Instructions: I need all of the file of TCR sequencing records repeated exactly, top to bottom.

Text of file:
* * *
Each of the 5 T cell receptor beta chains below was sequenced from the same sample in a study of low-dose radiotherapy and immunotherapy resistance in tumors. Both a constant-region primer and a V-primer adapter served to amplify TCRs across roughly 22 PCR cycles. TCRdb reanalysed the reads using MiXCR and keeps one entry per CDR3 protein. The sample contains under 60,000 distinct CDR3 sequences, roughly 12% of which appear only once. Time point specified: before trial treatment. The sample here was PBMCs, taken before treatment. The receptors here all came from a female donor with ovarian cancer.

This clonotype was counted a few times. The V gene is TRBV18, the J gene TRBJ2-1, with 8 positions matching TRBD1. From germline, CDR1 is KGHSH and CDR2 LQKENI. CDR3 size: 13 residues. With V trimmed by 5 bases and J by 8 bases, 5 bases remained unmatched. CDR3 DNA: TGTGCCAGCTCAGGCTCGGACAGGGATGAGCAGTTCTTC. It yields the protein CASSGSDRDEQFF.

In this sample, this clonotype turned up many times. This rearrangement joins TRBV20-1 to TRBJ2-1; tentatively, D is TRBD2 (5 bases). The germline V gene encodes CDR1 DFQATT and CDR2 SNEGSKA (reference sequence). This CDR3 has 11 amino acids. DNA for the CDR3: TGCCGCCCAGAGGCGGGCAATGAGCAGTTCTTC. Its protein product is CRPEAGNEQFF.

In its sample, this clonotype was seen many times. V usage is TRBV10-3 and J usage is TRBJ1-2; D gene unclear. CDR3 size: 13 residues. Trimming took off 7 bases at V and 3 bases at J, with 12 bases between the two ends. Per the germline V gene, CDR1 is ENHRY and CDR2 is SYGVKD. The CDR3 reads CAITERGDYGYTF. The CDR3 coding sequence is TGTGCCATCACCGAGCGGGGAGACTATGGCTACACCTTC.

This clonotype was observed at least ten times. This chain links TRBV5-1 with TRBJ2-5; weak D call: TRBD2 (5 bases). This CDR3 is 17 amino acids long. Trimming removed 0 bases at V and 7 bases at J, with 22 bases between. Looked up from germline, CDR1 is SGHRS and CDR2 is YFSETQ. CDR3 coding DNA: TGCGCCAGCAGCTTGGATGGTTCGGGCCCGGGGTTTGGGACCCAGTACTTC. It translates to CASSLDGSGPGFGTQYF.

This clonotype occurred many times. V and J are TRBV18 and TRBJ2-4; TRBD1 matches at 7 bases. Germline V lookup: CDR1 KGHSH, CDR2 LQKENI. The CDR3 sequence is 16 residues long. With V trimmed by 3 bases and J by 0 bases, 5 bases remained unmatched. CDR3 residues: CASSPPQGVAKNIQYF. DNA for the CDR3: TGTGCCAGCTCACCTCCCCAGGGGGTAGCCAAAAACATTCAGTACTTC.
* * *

Each of the 5 T cell receptor beta chains below was sequenced from the same sample in a study of low-dose radiotherapy and immunotherapy resistance in tumors. Both a constant-region primer and a V-primer adapter served to amplify TCRs across roughly 22 PCR cycles. TCRdb reanalysed the reads using MiXCR and keeps one entry per CDR3 protein. The sample contains under 60,000 distinct CDR3 sequences, roughly 12% of which appear only once. Time point specified: before trial treatment. The sample here was PBMCs, taken before treatment. The receptors here all came from a female donor with ovarian cancer.

This clonotype was counted a few times. The V gene is TRBV18, the J gene TRBJ2-1, with 8 positions matching TRBD1. From germline, CDR1 is KGHSH and CDR2 LQKENI. CDR3 size: 13 residues. With V trimmed by 5 bases and J by 8 bases, 5 bases remained unmatched. CDR3 DNA: TGTGCCAGCTCAGGCTCGGACAGGGATGAGCAGTTCTTC. It yields the protein CASSGSDRDEQFF.

In this sample, this clonotype turned up many times. This rearrangement joins TRBV20-1 to TRBJ2-1; tentatively, D is TRBD2 (5 bases). The germline V gene encodes CDR1 DFQATT and CDR2 SNEGSKA (reference sequence). This CDR3 has 11 amino acids. DNA for the CDR3: TGCCGCCCAGAGGCGGGCAATGAGCAGTTCTTC. Its protein product is CRPEAGNEQFF.

In its sample, this clonotype was seen many times. V usage is TRBV10-3 and J usage is TRBJ1-2; D gene unclear. CDR3 size: 13 residues. Trimming took off 7 bases at V and 3 bases at J, with 12 bases between the two ends. Per the germline V gene, CDR1 is ENHRY and CDR2 is SYGVKD. The CDR3 reads CAITERGDYGYTF. The CDR3 coding sequence is TGTGCCATCACCGAGCGGGGAGACTATGGCTACACCTTC.

This clonotype was observed at least ten times. This chain links TRBV5-1 with TRBJ2-5; weak D call: TRBD2 (5 bases). This CDR3 is 17 amino acids long. Trimming removed 0 bases at V and 7 bases at J, with 22 bases between. Looked up from germline, CDR1 is SGHRS and CDR2 is YFSETQ. CDR3 coding DNA: TGCGCCAGCAGCTTGGATGGTTCGGGCCCGGGGTTTGGGACCCAGTACTTC. It translates to CASSLDGSGPGFGTQYF.

This clonotype occurred many times. V and J are TRBV18 and TRBJ2-4; TRBD1 matches at 7 bases. Germline V lookup: CDR1 KGHSH, CDR2 LQKENI. The CDR3 sequence is 16 residues long. With V trimmed by 3 bases and J by 0 bases, 5 bases remained unmatched. CDR3 residues: CASSPPQGVAKNIQYF. DNA for the CDR3: TGTGCCAGCTCACCTCCCCAGGGGGTAGCCAAAAACATTCAGTACTTC.